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Author Topic: Odd device  (Read 1483 times)
Alptraum
Guest
« on: April 23, 2009, 05:31:01 pm »

This is mostly aimed at our resident expert, HAC. I saw this..

online, and I know that you people will almost certainly have seen it before, but I simply cannot fathom any possible practical use for it, besides as a feat of engineering. Any ideas?
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HAC
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HAC_N800
« Reply #1 on: April 23, 2009, 05:50:31 pm »

The escapement in a mechanical watch is affcted by what is known as "positional error", which is basically the effect of gravity on the escapament mechanism. What this means is that a mechanical watch will run at slightly difefrent rates depending on the position (attitude) of the escapment, (i.e dial facing up, vs dial facing downm, or crwon facing up, vs crown facing left).  A watch can be adjusted to correct for some positional error (usually done to 4 positions, dial up, dial cown, crown up, crown down), but due to the many angles a watch goes through on the wirst, its almost impossible to completely counter positional error. A tourbillon of the ordinary type (rotates in one plane only) is designed to help counter positional beat error. They GyroTourbillon is an extension of that premis, in that it rotates through two axes of motion. Theoretically, this should compensate for any positional error.

Having said that, how much is positional error?  It can be as much as 6-10 seconds per day when measured between positions (ie statically measured, not as worn). In a really well adjusted watch these errors average out, so that the over all rate per day may be very good. Indeed, the COSC Chronometer spec calls for  a rate between -4 and +6 seconds overall.
Most COSC certified watches (eg Rolex, Omega, etc) run in the one to four seconds error range per day. The Gyro Tourbillon, from what I have read, cuts positional errors donw to under 2 secinds per day regardless of position. That should make a more accurate watch overall..

That's the theory, but also remember that the high end watch companies also try to out-do each other with these high end features. I know that the next step after the original Gyro Tourbillon, was to and an equation of time complication to it (that shows the difference between the "Sun" time, and "clock" time..)  All this adds up to great marketing, and in most cases, some of the advances worth their way down into the consumer models. Case in point, Omega's coaxial escapement movement, started off as an exclusive item, but now is pretty much the way of all Omega movements..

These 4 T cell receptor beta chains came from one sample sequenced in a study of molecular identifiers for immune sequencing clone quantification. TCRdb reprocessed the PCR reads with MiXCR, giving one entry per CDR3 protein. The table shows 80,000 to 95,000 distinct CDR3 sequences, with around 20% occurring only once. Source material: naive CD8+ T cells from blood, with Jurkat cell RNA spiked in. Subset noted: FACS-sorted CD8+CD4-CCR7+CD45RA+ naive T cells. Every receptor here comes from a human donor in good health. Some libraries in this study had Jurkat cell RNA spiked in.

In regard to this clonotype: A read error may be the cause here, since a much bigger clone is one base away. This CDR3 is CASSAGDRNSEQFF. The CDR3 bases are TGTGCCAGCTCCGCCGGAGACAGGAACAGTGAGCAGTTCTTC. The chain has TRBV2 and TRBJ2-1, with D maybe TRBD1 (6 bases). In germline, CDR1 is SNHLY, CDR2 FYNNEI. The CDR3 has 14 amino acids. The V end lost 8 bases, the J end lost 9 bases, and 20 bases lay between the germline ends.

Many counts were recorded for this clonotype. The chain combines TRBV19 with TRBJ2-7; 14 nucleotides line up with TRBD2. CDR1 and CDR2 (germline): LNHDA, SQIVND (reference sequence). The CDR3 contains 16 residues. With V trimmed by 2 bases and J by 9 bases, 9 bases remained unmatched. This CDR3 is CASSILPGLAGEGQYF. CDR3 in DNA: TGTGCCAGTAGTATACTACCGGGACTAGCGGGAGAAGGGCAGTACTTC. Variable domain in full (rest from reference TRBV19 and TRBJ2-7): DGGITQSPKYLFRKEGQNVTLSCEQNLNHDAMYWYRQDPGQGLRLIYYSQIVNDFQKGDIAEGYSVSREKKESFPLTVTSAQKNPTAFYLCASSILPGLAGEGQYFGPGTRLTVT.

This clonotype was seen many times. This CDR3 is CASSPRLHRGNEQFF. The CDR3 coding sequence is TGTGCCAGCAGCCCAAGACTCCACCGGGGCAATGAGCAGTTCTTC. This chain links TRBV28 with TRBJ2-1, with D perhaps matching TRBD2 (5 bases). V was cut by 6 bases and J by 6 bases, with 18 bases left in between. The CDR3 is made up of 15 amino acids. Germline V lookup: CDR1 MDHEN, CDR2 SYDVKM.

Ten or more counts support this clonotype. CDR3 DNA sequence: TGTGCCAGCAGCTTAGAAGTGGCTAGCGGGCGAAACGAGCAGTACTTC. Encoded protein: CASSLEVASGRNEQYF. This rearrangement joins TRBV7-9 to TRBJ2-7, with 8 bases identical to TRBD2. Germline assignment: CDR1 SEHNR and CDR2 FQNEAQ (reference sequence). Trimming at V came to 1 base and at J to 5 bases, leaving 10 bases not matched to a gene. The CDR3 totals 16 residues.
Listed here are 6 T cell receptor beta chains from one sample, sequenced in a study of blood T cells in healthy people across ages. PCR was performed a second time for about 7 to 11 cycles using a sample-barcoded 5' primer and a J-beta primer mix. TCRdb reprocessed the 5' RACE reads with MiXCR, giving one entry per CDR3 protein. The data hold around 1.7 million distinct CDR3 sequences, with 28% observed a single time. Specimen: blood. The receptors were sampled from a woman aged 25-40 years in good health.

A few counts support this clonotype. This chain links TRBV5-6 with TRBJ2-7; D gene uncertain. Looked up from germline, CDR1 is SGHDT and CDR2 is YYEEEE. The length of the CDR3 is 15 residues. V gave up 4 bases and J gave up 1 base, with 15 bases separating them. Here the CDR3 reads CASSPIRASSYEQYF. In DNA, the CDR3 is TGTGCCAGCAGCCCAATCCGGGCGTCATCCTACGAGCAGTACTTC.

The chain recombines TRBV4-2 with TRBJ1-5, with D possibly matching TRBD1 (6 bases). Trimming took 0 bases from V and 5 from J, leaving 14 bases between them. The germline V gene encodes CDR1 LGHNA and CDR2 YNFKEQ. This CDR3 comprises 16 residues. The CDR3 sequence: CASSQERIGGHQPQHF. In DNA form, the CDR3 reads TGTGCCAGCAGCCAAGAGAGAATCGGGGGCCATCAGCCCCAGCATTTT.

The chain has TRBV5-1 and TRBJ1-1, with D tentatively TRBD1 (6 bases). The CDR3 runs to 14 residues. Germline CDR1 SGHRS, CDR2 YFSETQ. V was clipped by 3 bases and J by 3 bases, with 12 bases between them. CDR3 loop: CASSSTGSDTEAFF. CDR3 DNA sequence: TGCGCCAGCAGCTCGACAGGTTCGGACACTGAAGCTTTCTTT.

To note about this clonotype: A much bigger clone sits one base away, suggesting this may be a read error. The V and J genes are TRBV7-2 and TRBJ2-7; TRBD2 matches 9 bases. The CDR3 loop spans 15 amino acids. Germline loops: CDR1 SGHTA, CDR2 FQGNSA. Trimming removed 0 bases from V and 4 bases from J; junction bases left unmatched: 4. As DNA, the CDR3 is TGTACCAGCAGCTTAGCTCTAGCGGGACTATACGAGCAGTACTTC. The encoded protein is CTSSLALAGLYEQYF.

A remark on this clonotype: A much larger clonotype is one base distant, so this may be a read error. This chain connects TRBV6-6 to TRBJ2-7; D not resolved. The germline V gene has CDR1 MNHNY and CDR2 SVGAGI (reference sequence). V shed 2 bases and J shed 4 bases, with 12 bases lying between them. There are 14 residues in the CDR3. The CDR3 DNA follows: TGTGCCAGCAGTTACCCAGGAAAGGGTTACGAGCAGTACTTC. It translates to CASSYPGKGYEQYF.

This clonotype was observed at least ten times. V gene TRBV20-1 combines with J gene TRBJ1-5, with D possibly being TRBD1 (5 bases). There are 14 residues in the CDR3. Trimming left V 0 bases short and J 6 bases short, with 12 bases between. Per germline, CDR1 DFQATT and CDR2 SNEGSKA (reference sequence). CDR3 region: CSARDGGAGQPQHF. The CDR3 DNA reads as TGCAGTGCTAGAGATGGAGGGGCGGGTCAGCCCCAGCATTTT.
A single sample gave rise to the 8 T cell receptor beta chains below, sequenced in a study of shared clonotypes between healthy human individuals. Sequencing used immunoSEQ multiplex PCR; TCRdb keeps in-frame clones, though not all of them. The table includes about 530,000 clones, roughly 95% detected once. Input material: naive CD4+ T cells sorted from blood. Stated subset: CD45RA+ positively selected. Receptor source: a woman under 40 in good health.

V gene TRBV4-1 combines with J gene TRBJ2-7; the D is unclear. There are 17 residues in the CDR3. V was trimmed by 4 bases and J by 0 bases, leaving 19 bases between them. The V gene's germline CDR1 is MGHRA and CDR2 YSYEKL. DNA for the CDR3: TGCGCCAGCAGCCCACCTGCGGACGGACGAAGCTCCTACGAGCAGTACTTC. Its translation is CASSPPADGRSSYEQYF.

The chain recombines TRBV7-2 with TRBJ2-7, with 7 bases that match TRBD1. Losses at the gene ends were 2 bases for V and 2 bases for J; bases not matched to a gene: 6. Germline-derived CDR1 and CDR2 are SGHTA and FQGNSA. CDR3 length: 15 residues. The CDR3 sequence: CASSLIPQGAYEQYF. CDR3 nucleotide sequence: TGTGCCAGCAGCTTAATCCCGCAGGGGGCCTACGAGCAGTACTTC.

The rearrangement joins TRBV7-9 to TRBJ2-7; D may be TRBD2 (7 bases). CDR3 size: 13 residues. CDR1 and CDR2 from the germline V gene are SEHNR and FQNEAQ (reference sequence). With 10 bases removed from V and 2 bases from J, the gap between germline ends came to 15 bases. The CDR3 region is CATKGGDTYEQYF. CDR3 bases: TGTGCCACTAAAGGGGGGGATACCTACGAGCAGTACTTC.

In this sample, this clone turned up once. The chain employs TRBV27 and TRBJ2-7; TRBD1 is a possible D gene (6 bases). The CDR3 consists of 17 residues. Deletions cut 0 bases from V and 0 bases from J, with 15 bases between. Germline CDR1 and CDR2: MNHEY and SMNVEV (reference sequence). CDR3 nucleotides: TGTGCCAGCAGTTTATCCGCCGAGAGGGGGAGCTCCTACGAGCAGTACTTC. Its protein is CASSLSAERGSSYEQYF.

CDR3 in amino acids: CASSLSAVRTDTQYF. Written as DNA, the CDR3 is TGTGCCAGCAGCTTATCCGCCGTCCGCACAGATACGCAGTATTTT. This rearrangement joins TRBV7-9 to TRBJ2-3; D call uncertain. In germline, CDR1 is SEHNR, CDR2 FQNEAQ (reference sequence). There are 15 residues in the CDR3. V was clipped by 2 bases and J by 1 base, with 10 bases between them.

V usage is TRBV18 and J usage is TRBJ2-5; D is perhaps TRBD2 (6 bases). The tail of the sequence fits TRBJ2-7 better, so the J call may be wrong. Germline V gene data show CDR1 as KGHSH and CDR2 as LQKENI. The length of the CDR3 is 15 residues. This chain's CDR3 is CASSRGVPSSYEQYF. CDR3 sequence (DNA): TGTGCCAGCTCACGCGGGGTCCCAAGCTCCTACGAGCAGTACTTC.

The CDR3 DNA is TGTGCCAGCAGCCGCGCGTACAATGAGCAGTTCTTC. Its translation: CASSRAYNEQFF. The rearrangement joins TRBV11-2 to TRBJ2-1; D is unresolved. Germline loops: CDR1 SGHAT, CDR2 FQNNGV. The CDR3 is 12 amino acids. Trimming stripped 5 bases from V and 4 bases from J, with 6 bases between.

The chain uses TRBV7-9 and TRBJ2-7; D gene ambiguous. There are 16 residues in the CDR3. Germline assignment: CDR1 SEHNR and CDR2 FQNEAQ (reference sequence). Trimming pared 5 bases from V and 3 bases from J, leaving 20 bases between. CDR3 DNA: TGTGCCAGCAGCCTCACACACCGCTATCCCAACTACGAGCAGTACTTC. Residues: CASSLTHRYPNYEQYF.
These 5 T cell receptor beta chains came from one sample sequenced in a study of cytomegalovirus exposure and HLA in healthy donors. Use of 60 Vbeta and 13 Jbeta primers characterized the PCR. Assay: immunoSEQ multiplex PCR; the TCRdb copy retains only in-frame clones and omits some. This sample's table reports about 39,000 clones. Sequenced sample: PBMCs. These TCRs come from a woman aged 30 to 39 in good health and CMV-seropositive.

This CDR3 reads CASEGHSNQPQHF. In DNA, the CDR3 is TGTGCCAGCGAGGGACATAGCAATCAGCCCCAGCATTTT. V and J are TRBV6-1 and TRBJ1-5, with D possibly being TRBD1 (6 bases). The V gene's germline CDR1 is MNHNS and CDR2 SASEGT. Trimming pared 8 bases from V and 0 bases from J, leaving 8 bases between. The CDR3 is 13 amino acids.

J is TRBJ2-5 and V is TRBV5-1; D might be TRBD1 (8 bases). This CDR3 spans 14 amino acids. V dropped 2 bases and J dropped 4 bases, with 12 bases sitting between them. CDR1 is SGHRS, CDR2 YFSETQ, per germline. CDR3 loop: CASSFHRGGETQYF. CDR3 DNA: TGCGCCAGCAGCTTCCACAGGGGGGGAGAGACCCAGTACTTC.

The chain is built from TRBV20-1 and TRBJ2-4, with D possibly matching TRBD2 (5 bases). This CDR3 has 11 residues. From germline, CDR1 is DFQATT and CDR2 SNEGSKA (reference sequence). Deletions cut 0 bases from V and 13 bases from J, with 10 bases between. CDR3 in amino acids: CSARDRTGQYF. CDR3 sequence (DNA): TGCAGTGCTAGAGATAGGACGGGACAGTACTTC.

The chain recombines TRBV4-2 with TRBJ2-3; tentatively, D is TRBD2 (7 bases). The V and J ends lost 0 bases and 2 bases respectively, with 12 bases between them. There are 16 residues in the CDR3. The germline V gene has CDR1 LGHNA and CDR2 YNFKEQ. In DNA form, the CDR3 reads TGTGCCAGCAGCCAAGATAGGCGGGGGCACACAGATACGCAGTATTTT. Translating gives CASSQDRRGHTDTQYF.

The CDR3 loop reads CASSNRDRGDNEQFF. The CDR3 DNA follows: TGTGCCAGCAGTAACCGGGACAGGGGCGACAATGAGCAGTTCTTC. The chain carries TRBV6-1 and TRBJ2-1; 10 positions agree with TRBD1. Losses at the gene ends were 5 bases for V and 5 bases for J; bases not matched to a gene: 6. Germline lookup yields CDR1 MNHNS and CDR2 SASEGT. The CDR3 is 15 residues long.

Hope that helps, and you have to admit, its a pretty stunning piece of horological engineering..

Cheers
Harodl
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You never know what lonesome is , 'til you get to herdin' cows.
Alptraum
Guest
« Reply #2 on: April 23, 2009, 06:25:59 pm »

Thanks for the answer HAC.
But surely even though it does rotate, it rotates due to the rotation of the escape wheel, not with the orientation of the wrist. Thus, if your wrist is in a position that would cause disturbance with a fixed escapement, so the gyrotourbillon will actually put itself through these positions instead of giving itself a chance to avoid it.
The coaxial escapement also doesn't seem to have a point, raising the question of whether it is a marketing gimmick like you have said some of these are, although I suppose it could make a miniscule difference with tolerances (i.e. instead of exposing the anchor to the same inaccuracy twice, it is only done once per rotation), but the modern precision of manufacture makes this obsolete.
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HAC
Steam Theologian
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HAC_N800
« Reply #3 on: April 23, 2009, 06:48:09 pm »

You raise good points, but remember that the gyrotourbillon is constantly rotating through two axes. In theory, this negates the positional errors due to the angle of the watch on the wrist. (in practice, though, tourbillons are not that much more accurate than a well made and adjusted "ordinary" escapement. As an example, my ref 114270 Rolex consistently runs at +2 per day, worn, and +3 if stored in the watch box (dial up). Personally, I'd agree that the benefits of a torubillon are exaggerated claims, given how the watches will be worn (or not) most of the time. It is still some pretty amazing engineering, though, and excellent eye-candy, as well

The Co-axial escapement has two main benefits, both of which are beneficial to Omega. One, its actually slightly cheaper to manufacture. Two, it has far less friction than a conventional escapment, which means less need for lubrication, and thus longer times between services, as well as a better overall mean rate. The coaxial design also allows for a mean amplitude varaition of less than 6%, as compared to a tradtional escapement, which can have a variation as high as 10-12%.

Cheers
Harold
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